Making an event on the scale of a World’s fair sustainable is no small challenge, as the exposition calls for temporary everything, from buildings down to the spoons and straws. But for Expo Milano, this year’s World’s fair, the organizers have tried to lessen the impact of the six-month event.
To encourage the pavilion designers to work to create more sustainable designs, the Expo organizers issued a set of guidelines for building and for procurement. Gloria Zavatta, an organizer for sustainability programs at the Expo, said that 11 of the pavilions feature photovoltaic panels, and about 35 of the pavilions use some form of solar energy, such as solar water heaters. About 56 percent of the pavilions feature green roofs that cover half or more of their rooftop area. Out of the 96 self-built pavilions, 83 have laid out a plan for reusing their structure or recycling its materials. She said the Expo hopes to work with the remaining 13 to create a recycling plan.
While all pavilions must comply to certain minimum standards, organizers also launched a voluntary program called “Towards a Sustainable Expo,” which will give pavilions with the best sustainability practices a leadership award. Last Friday, a number of the pavilions participating in that program were highlighted in honor of World Environment Day. Mexico, Ireland and New Holland Agriculture where among the day's honorees. The final awards will be given out later this year.
The pavilions are judged based on the building design and the materials used, as well as their food and beverage services, furniture, merchandise, and event programming.
Mexico’s pavilion is inspired by corn, a staple of the country’s diet. The shape of the structure is modeled on a corn husk, designed by Francisco López Guerra Almada and Jorge Vallejo. The husks allow some light to enter the interior, while still providing shade.
Inside, a series of slanting walkways lead the visitor though an exhibit that highlights the arts, agriculture and food production of Mexico. According to the architects, the design is inspired by a gravity-based water management system, used in the state of Texcoco during the rule of Nezahualcoyotl in the pre-colonial era. To mimic this passive water, a small cooling waterfall cascades through the center of the space.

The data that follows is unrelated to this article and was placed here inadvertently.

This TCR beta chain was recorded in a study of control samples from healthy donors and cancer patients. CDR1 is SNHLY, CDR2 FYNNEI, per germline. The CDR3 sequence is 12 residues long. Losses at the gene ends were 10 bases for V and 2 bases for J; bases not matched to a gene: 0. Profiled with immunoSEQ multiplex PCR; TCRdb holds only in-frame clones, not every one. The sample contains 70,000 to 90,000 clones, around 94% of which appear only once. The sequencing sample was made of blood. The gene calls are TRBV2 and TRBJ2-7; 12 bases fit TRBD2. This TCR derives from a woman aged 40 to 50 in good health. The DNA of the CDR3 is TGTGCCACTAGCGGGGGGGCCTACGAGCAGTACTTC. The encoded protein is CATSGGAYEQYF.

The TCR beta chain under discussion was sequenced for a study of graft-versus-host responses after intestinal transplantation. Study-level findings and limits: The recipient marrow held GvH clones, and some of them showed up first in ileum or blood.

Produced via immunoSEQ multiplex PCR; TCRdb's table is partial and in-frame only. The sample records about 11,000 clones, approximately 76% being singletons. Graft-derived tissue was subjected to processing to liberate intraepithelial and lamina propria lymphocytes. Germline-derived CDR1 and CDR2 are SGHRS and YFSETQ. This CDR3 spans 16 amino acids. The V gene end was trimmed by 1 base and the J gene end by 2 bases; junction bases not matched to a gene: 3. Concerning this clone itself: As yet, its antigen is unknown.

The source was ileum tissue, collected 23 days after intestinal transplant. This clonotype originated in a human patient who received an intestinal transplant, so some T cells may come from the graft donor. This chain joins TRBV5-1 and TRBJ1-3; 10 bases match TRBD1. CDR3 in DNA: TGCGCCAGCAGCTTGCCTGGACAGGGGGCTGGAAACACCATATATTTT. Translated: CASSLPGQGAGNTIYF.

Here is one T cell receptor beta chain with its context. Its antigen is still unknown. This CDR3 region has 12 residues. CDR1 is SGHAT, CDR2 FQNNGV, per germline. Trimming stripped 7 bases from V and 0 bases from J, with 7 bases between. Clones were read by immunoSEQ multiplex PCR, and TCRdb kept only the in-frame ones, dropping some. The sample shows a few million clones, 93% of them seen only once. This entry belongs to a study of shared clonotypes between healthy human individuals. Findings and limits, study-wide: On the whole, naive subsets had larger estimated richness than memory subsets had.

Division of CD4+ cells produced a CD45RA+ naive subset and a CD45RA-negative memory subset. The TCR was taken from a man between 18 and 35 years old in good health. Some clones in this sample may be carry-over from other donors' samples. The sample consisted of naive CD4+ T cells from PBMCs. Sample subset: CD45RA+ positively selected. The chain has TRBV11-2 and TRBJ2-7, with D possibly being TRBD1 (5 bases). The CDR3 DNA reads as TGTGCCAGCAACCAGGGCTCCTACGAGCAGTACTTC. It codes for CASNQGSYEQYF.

The theme of Ireland’s pavilion is “Origin Green,” which focuses on the country’s efforts to produce sustainable food and drink. It explores topics like sustainable animal husbandry, fishing and multigenerational farming.
The exhibit is housed in a long wooden structure that bows outwards along one side. Natural light is made use of inside the pavilion. One representative said the pavilion does have air conditioning (our visit was on a particularly hot day), but that the space is designed to be as energy-efficient as possible.
New Holland Agriculture
In addition to the 145 participating countries (some share exhibit space within regional “clusters”), a number of corporations also built pavilions at Expo Milano. New Holland Agriculture, a manufacturer of farm equipment such as tractors, took a very high-tech approach to sustainable design.
The pavilion is a steel construction featuring a large grassy green roof, which helps to cool the structure while also managing rainwater. Thirty percent of runoff is captured for re-use on the site. Visitors walk up a long ramp alongside this slanted lawn to enter the exhibit space. Inside, the building uses efficient LED lighting. But perhaps one of the most unusual innovations used in this design is photocatalytic bricks around the outside of the building. These sidewalks are designed to suck up nitrogen dioxide and nitrogen oxide pollutants. After the Expo finishes in October, the structure will be disassembled and re-assembled elsewhere.
Travel for this reporting sponsored in part by the UN Environment Programme.